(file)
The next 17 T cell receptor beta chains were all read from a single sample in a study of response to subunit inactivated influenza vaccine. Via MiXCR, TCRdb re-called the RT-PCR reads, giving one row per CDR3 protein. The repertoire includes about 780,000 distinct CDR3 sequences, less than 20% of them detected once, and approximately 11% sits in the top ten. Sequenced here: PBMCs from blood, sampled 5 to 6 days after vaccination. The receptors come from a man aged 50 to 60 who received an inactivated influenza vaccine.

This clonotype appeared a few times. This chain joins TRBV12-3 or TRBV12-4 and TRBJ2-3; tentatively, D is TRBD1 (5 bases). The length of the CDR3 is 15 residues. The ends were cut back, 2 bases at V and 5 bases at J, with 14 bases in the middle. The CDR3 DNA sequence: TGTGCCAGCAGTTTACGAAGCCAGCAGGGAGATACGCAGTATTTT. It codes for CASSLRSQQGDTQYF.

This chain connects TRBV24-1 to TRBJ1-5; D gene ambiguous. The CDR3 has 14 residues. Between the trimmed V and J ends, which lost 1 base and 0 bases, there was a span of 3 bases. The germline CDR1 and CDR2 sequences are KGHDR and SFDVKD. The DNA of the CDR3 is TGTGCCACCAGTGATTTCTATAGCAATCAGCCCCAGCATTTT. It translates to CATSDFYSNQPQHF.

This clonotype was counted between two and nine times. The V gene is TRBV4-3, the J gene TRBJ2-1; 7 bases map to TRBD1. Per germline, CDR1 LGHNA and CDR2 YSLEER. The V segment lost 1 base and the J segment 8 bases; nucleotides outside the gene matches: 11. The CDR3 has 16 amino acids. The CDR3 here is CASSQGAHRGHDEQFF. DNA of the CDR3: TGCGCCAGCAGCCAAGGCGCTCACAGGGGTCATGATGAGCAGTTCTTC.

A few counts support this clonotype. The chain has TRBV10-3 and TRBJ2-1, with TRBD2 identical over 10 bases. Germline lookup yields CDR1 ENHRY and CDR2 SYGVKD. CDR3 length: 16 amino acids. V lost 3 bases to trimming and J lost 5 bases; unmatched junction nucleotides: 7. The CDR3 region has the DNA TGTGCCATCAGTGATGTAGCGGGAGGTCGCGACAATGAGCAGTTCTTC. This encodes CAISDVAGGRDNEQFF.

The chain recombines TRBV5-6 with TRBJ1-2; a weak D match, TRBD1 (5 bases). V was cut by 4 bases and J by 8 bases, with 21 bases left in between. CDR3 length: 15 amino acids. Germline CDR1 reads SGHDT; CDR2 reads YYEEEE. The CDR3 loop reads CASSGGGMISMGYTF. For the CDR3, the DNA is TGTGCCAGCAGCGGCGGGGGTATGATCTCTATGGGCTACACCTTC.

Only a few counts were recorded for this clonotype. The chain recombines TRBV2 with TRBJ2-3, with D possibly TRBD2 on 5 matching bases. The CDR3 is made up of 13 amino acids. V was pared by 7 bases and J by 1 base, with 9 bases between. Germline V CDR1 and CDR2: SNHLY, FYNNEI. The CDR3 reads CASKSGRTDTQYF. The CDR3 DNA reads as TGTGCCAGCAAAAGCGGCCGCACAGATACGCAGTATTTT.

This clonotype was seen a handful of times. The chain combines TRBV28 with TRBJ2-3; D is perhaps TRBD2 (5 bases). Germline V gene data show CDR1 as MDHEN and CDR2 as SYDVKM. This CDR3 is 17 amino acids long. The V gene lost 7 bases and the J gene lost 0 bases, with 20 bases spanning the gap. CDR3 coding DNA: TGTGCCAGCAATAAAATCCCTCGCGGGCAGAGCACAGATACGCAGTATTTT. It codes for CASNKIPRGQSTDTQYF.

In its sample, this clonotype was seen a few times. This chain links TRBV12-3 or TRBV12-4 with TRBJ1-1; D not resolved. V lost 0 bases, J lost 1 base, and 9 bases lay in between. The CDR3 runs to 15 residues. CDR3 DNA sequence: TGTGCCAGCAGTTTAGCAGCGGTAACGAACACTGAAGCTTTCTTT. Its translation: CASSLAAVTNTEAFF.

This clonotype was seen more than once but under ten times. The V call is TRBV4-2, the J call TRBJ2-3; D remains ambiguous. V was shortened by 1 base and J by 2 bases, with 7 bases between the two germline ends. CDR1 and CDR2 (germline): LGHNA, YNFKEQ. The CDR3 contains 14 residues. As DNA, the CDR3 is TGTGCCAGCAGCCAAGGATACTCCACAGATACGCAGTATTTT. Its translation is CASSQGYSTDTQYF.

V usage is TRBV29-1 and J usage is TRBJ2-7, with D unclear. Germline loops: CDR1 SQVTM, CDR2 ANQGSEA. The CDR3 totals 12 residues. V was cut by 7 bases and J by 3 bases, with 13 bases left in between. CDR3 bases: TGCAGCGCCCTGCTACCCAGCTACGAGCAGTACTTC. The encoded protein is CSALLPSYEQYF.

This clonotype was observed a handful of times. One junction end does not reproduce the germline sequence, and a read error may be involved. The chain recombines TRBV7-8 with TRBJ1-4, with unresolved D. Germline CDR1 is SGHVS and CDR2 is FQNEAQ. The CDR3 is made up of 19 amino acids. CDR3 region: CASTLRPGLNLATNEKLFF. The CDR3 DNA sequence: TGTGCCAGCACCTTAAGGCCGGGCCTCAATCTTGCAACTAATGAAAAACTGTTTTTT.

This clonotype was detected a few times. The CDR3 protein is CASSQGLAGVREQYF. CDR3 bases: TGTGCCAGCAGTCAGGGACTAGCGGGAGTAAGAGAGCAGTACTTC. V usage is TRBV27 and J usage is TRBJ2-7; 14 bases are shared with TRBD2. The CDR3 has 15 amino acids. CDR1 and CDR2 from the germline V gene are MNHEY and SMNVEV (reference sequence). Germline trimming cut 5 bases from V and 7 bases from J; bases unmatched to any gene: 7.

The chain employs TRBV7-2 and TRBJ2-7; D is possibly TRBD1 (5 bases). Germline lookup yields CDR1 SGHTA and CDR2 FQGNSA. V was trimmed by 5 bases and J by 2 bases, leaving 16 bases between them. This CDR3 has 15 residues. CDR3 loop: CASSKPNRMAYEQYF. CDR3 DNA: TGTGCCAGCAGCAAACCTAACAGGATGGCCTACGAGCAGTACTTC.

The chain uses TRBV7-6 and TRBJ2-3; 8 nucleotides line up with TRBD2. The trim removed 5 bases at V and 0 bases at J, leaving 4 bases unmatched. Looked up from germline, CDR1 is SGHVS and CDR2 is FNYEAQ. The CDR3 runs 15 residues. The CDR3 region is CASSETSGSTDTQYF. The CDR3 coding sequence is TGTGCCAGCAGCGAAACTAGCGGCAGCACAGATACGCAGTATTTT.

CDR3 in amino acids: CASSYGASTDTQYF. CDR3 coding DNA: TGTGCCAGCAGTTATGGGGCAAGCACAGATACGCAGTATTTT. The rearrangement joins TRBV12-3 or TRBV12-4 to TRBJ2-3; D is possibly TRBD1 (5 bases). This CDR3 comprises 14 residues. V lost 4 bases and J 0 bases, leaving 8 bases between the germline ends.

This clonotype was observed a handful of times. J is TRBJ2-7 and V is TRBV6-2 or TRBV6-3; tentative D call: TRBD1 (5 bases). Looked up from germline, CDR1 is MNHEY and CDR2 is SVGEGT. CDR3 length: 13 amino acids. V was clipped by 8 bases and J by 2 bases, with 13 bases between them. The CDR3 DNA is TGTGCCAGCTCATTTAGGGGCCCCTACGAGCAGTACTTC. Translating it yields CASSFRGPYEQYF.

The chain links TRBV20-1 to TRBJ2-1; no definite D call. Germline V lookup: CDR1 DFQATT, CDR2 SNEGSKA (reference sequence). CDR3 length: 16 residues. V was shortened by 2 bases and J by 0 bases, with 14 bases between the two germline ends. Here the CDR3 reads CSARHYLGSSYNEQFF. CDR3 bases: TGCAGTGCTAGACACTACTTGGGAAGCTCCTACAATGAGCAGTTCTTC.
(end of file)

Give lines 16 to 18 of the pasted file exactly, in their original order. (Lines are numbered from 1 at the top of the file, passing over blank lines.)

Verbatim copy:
CDR3 in amino acids: CASSYGASTDTQYF. CDR3 coding DNA: TGTGCCAGCAGTTATGGGGCAAGCACAGATACGCAGTATTTT. The rearrangement joins TRBV12-3 or TRBV12-4 to TRBJ2-3; D is possibly TRBD1 (5 bases). This CDR3 comprises 14 residues. V lost 4 bases and J 0 bases, leaving 8 bases between the germline ends.

This clonotype was observed a handful of times. J is TRBJ2-7 and V is TRBV6-2 or TRBV6-3; tentative D call: TRBD1 (5 bases). Looked up from germline, CDR1 is MNHEY and CDR2 is SVGEGT. CDR3 length: 13 amino acids. V was clipped by 8 bases and J by 2 bases, with 13 bases between them. The CDR3 DNA is TGTGCCAGCTCATTTAGGGGCCCCTACGAGCAGTACTTC. Translating it yields CASSFRGPYEQYF.

The chain links TRBV20-1 to TRBJ2-1; no definite D call. Germline V lookup: CDR1 DFQATT, CDR2 SNEGSKA (reference sequence). CDR3 length: 16 residues. V was shortened by 2 bases and J by 0 bases, with 14 bases between the two germline ends. Here the CDR3 reads CSARHYLGSSYNEQFF. CDR3 bases: TGCAGTGCTAGACACTACTTGGGAAGCTCCTACAATGAGCAGTTCTTC.